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Episode 97 — Rhinestone: LIVE!

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Sylvester Stallone and Dolly Parton star in the musical comedy that no one wanted. Recorded LIVE at Largo in Los Angeles, special guest Matt Jones joins Paul, June, & Jason to talk about an 80’s classic by the name of Rhinestone. They’ll cover everything from Stallone’s funny t-shirts, the art of slams, and the Stallone & Dolly duet. Plus, we delve deeper into what the deal was with the suicidal cowboy during audience Q&As. Be sure to help Paul with The Sylvester Stallone Podcast (available at www.wolfpop.com) by asking Sylvester Stallone questions to askstallone@gmail.com!

 

 

Los Angeles: Get your tickets now for the late LIVE HDTGM at Largo on Friday, December 5th at 10pm over at www.largo-la.com!

 

 

Pick up your copy of Deadpool Bi-Annual #1 written by Paul & Nick Giovannetti at www.amazon.com or wherever comic books are sold!

 

 

Make sure to tune into the brand new season of The League on Wednesday nights at 10pm over on FXX and check out The Hotwives of Orlando now over at www.hulu.com!

 

Also, check out Jason Mantzoukas in “They Came Together” on VOD, June Diane Raphael & Casey Wilson in ASS BACKWARDS for free on Netflix & HULU & Paul in OJ: The Musical available on VOD & iTunes! Don’t forget to grab yourself a brand new HDTGM Daredevil T-shirt over at the Earwolf store and a copy of Paul’s comic book Aliens Vs. Parker now available at www.amazon.com!

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I tried to find this movie on the.... free sources *cough*putlocker*cough*.... but it didn't work. I don't care though. If you're doing a free podcast, better start picking movies from Netflix or something....

 

edit: Hahaha, best ending of a HDTGM podcast ever!!!

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If you're doing a free podcast, better start picking movies from Netflix or something....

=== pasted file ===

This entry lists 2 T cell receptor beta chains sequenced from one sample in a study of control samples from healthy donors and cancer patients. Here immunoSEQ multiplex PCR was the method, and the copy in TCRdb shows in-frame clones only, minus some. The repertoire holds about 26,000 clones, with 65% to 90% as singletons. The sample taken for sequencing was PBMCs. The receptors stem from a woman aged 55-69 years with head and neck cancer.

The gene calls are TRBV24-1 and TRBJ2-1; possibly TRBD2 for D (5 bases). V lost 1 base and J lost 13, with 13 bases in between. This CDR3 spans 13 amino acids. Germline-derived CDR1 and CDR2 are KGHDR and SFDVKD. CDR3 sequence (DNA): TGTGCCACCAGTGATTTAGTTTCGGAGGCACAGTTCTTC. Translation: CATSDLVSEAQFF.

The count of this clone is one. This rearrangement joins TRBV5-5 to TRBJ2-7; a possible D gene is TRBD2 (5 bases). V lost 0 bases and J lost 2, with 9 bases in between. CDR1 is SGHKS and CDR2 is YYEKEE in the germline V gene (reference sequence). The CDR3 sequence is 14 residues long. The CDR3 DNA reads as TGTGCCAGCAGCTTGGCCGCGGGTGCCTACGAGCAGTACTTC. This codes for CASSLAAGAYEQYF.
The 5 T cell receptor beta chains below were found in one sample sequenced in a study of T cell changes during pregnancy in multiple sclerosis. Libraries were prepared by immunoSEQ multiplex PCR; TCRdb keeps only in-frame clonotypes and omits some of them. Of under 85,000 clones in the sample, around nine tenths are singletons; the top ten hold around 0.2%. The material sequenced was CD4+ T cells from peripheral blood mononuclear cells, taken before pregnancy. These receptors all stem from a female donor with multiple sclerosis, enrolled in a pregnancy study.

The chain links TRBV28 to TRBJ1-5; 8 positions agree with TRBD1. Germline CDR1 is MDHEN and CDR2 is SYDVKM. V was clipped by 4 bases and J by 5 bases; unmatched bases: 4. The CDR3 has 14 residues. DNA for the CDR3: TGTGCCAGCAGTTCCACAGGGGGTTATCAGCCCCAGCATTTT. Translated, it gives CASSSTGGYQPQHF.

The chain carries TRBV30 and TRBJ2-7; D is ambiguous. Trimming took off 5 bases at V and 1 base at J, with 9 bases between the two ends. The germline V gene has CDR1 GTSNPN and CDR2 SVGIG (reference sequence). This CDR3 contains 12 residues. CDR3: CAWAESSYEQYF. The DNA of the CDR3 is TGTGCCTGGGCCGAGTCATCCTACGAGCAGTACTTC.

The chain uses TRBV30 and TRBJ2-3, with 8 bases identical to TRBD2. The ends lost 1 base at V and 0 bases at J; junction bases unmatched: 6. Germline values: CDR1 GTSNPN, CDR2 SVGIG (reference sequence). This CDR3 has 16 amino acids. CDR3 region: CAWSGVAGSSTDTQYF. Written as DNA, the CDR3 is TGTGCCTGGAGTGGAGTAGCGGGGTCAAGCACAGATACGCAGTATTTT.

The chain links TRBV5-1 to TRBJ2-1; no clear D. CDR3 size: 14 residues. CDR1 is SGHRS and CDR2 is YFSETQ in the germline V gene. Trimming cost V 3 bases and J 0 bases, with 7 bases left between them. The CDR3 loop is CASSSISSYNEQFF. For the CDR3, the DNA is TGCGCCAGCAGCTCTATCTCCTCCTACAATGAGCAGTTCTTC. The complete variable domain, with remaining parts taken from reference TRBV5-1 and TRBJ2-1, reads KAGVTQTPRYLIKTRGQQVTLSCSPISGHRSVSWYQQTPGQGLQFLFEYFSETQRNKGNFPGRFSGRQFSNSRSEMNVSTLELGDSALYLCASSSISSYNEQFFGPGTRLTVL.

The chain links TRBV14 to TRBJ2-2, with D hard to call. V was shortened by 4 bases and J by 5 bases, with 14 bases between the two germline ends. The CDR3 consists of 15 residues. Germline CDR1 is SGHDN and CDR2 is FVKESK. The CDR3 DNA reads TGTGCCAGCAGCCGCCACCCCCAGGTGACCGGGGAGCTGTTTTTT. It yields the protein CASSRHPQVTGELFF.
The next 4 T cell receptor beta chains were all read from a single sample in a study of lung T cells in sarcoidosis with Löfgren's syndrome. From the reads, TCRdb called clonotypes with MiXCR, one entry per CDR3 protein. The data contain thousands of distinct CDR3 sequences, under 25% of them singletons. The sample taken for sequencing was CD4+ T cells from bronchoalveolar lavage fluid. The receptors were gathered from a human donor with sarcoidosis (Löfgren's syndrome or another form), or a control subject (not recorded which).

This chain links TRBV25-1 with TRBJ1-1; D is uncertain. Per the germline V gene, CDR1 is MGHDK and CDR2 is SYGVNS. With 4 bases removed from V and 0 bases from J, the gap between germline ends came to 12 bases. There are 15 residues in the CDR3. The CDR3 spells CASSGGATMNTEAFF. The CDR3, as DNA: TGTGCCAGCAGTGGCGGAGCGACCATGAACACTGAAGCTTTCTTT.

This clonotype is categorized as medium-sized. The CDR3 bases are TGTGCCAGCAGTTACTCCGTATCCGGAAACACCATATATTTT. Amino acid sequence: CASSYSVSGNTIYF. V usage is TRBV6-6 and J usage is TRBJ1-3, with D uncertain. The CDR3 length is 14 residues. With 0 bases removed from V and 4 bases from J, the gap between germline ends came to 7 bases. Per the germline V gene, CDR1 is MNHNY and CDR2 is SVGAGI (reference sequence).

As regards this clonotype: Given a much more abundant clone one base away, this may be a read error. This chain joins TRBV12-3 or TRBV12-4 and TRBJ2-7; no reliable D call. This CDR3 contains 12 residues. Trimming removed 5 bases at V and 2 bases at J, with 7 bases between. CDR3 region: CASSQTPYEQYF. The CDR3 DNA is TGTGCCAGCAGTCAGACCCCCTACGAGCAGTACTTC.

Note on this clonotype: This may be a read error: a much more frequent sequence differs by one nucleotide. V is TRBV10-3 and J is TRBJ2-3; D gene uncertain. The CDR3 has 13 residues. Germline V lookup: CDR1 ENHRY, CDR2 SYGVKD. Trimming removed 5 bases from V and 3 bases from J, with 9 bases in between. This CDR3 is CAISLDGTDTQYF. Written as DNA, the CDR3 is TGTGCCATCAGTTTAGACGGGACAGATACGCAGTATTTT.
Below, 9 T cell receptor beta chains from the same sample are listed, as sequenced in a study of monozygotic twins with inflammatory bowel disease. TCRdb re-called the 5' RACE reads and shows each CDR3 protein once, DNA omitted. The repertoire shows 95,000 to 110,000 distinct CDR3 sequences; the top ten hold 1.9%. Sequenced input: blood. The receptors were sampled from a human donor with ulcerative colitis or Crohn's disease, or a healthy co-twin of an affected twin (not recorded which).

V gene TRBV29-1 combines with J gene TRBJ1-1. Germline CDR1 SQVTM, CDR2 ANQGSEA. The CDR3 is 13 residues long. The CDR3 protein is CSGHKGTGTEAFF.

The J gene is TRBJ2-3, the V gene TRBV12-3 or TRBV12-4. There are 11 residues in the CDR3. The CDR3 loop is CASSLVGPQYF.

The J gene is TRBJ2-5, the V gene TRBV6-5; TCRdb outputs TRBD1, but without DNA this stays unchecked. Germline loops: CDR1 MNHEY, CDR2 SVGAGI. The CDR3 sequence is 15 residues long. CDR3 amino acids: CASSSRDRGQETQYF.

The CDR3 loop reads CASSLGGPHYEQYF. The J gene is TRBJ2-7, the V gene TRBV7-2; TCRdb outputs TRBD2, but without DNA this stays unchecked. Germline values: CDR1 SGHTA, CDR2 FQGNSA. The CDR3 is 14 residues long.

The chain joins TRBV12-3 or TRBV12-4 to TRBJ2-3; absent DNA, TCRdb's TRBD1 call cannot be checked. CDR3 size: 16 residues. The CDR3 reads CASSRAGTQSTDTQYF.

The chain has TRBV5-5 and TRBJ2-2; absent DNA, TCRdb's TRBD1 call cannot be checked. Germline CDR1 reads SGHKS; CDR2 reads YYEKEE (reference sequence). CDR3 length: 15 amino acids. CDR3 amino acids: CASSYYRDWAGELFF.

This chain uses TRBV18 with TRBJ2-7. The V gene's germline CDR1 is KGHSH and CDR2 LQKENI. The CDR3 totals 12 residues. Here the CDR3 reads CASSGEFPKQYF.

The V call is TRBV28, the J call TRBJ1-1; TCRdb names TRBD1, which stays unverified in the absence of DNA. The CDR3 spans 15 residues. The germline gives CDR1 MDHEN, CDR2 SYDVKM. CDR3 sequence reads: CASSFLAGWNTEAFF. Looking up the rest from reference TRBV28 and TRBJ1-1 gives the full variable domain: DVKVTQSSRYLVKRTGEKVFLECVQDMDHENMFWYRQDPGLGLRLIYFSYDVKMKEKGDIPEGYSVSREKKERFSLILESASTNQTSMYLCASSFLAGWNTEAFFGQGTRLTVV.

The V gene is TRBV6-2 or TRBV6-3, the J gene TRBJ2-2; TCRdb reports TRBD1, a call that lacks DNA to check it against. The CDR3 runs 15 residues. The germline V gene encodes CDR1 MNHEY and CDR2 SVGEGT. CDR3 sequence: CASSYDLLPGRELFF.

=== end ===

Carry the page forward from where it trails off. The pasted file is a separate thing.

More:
I'm sorry, but isn't that kind of backward thinking? If we had to pay for HDTGM, then yeah, I could maybe see your point, but since it is free, then I don't mind paying what is usually only a few dollars for a copy. For instance, Rhinestone is currently only $2.87 on Amazon. What else can you really get for $2.87?

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Judy's review is my favorite in the history of the show. She hates the movie, but gives it a 5-star review and then tells why it doesn't deserve it throughout the entire review. Fucking flawless.

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Speaking to NYC as a country music mecca:

 

What if this actually is a works where records don't exist? Live music is king and getting and keeping your stars for your clubs is the way to get rich in the music business. And if you ran the biggest country music bar in NYC, you'd have the market cornered in the biggest city in the country. It all totally makes sense as an alternate universe where Edison failed to get recorded music off the ground.

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Having read the lyrics to Rhinestone Cowboy, I can see how it's a jumping-off point for this movie. It is about being a country singer in New York, and not feeling at home unless you're on stage. Like how the article that Pushing Tin was based on probably didn't have anything to do with a guy showing up with his young wife that then sleeps with John Cusack, so much as the adrenaline-fueled pressures of a job that seems tame when you watch somebody doing it.

 

ETA: Agreed, that was the most amazing signoff edit ever! Heee.

 

ETA2: I just got the DVD and started watching it, and "Rhinestone Cowboy" is played at the Rhinestone after Dolly leaves the stage and before the interesting cowboy takes the stage.

 

ETA3: At 1:04, there is a voice lesson! Under a tree, she teaches him lip runs and diaphragm breathing.

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Man, I really do enjoy the timbre of Matt Jones' voice. Howard nailed that one.

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If nothing else, this movie has confirmed for me that Stallone is some kind of extra-dimensional being sent to our Earth to mimic hu-man emotions.

 

To set the scene, Stallone has had his his slow dance with Parton and they have shared a quasi-moment, he then drives her home in HER truck*, they have their botched kiss courtesy of Matthew Cuthbert, and then there is a real Waltons-esque moment where there is an exterior of the house and everyone is saying goodnight to one another. At the end of that scene, we hear Nick say, "I hate hillbillies..."